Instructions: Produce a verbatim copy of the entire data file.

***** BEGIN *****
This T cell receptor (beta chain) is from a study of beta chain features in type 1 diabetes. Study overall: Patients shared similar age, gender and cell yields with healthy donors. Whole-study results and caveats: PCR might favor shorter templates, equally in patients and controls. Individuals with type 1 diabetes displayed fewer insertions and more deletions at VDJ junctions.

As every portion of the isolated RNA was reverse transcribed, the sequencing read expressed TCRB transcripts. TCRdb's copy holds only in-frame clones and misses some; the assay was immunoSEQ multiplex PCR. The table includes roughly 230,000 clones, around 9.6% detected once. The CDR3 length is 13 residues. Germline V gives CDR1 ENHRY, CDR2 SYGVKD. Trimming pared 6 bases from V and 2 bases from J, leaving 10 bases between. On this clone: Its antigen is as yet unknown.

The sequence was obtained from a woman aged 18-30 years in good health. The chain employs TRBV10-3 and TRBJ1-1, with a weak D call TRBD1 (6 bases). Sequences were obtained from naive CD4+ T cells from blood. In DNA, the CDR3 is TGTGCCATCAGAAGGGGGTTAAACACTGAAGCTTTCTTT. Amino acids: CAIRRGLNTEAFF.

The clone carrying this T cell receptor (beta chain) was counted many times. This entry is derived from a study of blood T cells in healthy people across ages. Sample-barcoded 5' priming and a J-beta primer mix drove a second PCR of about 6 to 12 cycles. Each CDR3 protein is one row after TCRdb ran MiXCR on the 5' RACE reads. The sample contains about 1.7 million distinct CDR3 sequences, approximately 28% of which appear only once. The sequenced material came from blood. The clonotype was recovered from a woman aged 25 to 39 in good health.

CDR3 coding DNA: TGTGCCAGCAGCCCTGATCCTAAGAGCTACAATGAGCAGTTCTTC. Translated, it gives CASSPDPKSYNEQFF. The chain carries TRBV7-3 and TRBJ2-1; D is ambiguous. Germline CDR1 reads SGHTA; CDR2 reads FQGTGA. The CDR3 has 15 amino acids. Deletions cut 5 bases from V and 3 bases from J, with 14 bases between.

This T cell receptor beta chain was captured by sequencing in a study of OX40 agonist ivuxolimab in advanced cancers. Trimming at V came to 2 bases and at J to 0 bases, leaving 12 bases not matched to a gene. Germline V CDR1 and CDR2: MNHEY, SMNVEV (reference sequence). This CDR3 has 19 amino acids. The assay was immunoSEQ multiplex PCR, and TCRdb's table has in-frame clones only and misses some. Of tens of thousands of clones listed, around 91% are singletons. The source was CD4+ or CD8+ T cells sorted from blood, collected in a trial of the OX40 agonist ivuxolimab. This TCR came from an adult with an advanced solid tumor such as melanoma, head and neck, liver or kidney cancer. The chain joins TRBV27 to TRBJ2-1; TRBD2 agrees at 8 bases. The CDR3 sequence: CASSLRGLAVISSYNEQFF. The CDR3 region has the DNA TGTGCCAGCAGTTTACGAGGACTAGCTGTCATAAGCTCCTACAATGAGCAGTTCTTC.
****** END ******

This T cell receptor (beta chain) is from a study of beta chain features in type 1 diabetes. Study overall: Patients shared similar age, gender and cell yields with healthy donors. Whole-study results and caveats: PCR might favor shorter templates, equally in patients and controls. Individuals with type 1 diabetes displayed fewer insertions and more deletions at VDJ junctions.

As every portion of the isolated RNA was reverse transcribed, the sequencing read expressed TCRB transcripts. TCRdb's copy holds only in-frame clones and misses some; the assay was immunoSEQ multiplex PCR. The table includes roughly 230,000 clones, around 9.6% detected once. The CDR3 length is 13 residues. Germline V gives CDR1 ENHRY, CDR2 SYGVKD. Trimming pared 6 bases from V and 2 bases from J, leaving 10 bases between. On this clone: Its antigen is as yet unknown.

The sequence was obtained from a woman aged 18-30 years in good health. The chain employs TRBV10-3 and TRBJ1-1, with a weak D call TRBD1 (6 bases). Sequences were obtained from naive CD4+ T cells from blood. In DNA, the CDR3 is TGTGCCATCAGAAGGGGGTTAAACACTGAAGCTTTCTTT. Amino acids: CAIRRGLNTEAFF.

The clone carrying this T cell receptor (beta chain) was counted many times. This entry is derived from a study of blood T cells in healthy people across ages. Sample-barcoded 5' priming and a J-beta primer mix drove a second PCR of about 6 to 12 cycles. Each CDR3 protein is one row after TCRdb ran MiXCR on the 5' RACE reads. The sample contains about 1.7 million distinct CDR3 sequences, approximately 28% of which appear only once. The sequenced material came from blood. The clonotype was recovered from a woman aged 25 to 39 in good health.

CDR3 coding DNA: TGTGCCAGCAGCCCTGATCCTAAGAGCTACAATGAGCAGTTCTTC. Translated, it gives CASSPDPKSYNEQFF. The chain carries TRBV7-3 and TRBJ2-1; D is ambiguous. Germline CDR1 reads SGHTA; CDR2 reads FQGTGA. The CDR3 has 15 amino acids. Deletions cut 5 bases from V and 3 bases from J, with 14 bases between.

This T cell receptor beta chain was captured by sequencing in a study of OX40 agonist ivuxolimab in advanced cancers. Trimming at V came to 2 bases and at J to 0 bases, leaving 12 bases not matched to a gene. Germline V CDR1 and CDR2: MNHEY, SMNVEV (reference sequence). This CDR3 has 19 amino acids. The assay was immunoSEQ multiplex PCR, and TCRdb's table has in-frame clones only and misses some. Of tens of thousands of clones listed, around 91% are singletons. The source was CD4+ or CD8+ T cells sorted from blood, collected in a trial of the OX40 agonist ivuxolimab. This TCR came from an adult with an advanced solid tumor such as melanoma, head and neck, liver or kidney cancer. The chain joins TRBV27 to TRBJ2-1; TRBD2 agrees at 8 bases. The CDR3 sequence: CASSLRGLAVISSYNEQFF. The CDR3 region has the DNA TGTGCCAGCAGTTTACGAGGACTAGCTGTCATAAGCTCCTACAATGAGCAGTTCTTC.